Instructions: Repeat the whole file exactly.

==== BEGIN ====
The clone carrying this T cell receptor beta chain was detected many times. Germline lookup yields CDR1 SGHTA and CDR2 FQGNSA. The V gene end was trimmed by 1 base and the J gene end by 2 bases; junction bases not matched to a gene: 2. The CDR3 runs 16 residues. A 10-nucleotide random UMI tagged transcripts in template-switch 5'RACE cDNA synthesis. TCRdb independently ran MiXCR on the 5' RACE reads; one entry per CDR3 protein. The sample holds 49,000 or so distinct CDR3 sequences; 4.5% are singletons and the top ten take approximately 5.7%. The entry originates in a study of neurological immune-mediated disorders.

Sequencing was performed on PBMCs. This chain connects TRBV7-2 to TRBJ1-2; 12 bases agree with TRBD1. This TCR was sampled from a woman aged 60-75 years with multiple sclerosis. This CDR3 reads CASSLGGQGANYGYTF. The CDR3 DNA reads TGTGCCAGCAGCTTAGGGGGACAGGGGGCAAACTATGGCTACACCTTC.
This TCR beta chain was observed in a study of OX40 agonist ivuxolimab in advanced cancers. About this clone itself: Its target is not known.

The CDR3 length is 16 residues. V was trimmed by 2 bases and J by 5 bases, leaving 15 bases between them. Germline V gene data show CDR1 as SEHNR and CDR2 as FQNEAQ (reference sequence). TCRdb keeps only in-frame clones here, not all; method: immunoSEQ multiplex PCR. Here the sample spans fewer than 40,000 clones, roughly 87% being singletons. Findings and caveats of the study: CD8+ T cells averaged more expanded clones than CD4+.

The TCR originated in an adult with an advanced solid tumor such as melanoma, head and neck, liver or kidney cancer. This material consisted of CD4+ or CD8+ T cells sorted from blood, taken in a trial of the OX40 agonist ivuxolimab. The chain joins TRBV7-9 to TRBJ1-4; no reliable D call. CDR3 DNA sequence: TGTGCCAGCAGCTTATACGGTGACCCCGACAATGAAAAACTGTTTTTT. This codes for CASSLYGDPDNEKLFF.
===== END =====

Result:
The clone carrying this T cell receptor beta chain was detected many times. Germline lookup yields CDR1 SGHTA and CDR2 FQGNSA. The V gene end was trimmed by 1 base and the J gene end by 2 bases; junction bases not matched to a gene: 2. The CDR3 runs 16 residues. A 10-nucleotide random UMI tagged transcripts in template-switch 5'RACE cDNA synthesis. TCRdb independently ran MiXCR on the 5' RACE reads; one entry per CDR3 protein. The sample holds 49,000 or so distinct CDR3 sequences; 4.5% are singletons and the top ten take approximately 5.7%. The entry originates in a study of neurological immune-mediated disorders.

Sequencing was performed on PBMCs. This chain connects TRBV7-2 to TRBJ1-2; 12 bases agree with TRBD1. This TCR was sampled from a woman aged 60-75 years with multiple sclerosis. This CDR3 reads CASSLGGQGANYGYTF. The CDR3 DNA reads TGTGCCAGCAGCTTAGGGGGACAGGGGGCAAACTATGGCTACACCTTC.
This TCR beta chain was observed in a study of OX40 agonist ivuxolimab in advanced cancers. About this clone itself: Its target is not known.

The CDR3 length is 16 residues. V was trimmed by 2 bases and J by 5 bases, leaving 15 bases between them. Germline V gene data show CDR1 as SEHNR and CDR2 as FQNEAQ (reference sequence). TCRdb keeps only in-frame clones here, not all; method: immunoSEQ multiplex PCR. Here the sample spans fewer than 40,000 clones, roughly 87% being singletons. Findings and caveats of the study: CD8+ T cells averaged more expanded clones than CD4+.

The TCR originated in an adult with an advanced solid tumor such as melanoma, head and neck, liver or kidney cancer. This material consisted of CD4+ or CD8+ T cells sorted from blood, taken in a trial of the OX40 agonist ivuxolimab. The chain joins TRBV7-9 to TRBJ1-4; no reliable D call. CDR3 DNA sequence: TGTGCCAGCAGCTTATACGGTGACCCCGACAATGAAAAACTGTTTTTT. This codes for CASSLYGDPDNEKLFF.